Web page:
Verenice Gutierrez picks up on the subtle language of racism every day.
Take the peanut butter sandwich, a seemingly innocent example a teacher used in a lesson last school year.
“What about Somali or Hispanic students, who might not eat sandwiches?” says Gutierrez, principal at Harvey Scott K-8 School, a diverse school of 500 students in Northeast Portland’s Cully neighborhood.
“Another way would be to say: ‘Americans eat peanut butter and jelly, do you have anything like that?’ Let them tell you. Maybe they eat torta. Or pita.”
Guitierrez, along with all of Portland Public Schools’ principals, will start the new school year off this week by drilling in on the language of “Courageous Conversations,” the district-wide equity training being implemented in every building in phases during the past few years.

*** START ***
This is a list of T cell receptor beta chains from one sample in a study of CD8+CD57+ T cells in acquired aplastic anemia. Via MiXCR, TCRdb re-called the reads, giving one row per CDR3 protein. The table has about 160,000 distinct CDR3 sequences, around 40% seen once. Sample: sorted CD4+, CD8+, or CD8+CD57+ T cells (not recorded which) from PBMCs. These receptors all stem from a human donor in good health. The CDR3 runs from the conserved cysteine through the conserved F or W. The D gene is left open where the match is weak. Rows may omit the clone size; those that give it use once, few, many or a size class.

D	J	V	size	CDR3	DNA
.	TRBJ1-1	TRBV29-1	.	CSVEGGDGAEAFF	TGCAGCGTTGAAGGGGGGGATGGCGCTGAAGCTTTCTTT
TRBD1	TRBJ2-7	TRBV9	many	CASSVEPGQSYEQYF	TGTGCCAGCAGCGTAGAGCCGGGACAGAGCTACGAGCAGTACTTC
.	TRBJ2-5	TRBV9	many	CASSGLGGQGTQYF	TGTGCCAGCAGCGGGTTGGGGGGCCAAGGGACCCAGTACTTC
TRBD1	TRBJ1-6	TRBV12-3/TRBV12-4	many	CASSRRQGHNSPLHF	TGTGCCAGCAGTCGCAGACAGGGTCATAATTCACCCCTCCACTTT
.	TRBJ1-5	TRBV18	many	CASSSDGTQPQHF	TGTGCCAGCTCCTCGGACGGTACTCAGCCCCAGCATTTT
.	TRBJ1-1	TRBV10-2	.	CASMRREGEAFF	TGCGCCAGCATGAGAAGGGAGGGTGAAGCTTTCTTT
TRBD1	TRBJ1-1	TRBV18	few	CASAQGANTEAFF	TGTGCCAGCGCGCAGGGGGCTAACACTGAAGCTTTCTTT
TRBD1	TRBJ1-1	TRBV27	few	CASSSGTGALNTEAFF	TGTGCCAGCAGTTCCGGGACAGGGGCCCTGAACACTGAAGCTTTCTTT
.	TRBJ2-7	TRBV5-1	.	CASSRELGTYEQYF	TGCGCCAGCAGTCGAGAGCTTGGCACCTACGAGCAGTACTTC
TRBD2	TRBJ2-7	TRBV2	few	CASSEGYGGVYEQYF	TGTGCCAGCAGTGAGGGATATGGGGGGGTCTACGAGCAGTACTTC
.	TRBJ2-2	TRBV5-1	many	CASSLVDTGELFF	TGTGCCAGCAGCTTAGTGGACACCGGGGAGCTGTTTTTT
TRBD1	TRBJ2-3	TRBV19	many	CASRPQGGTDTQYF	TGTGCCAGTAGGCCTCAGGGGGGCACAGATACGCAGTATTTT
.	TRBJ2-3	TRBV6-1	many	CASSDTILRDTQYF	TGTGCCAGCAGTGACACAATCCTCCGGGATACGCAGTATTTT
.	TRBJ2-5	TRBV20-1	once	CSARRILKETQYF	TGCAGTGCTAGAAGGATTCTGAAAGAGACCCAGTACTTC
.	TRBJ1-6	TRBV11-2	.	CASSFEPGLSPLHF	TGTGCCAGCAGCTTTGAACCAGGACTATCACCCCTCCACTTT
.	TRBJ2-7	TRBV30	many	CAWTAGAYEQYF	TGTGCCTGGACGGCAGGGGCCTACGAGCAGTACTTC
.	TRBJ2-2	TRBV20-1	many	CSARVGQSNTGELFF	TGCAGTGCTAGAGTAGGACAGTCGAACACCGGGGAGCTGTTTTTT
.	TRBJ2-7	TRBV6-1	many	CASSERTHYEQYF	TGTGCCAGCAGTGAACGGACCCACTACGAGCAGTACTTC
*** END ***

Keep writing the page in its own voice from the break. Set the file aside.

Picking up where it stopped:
Through intensive staff trainings, frequent staff meetings, classroom observations and other initiatives, the premise is that if educators can understand their own “white privilege,” then they can change their teaching practices to boost minority students’ performance.
“Do we ever get to just make a peanut butter & jelly sandwich for a kid, or do we have to don the hairshirt whenever we do anything?” asks Ace.
You have to wonder if there isn’t a point at which Americans get tired of the grievance mongering. If it’s not racist sammiches it’s Sandra Fluke being held up as a victim of the “war on women” because, at 31 years old, she has to pay for her own birth control.
We’ve seen push back in the form of disdain for political correctness, but there is still this compulsion to make everything about victims versus oppressors. Which really stems from modern liberal politics. It’s all about servicing grievances.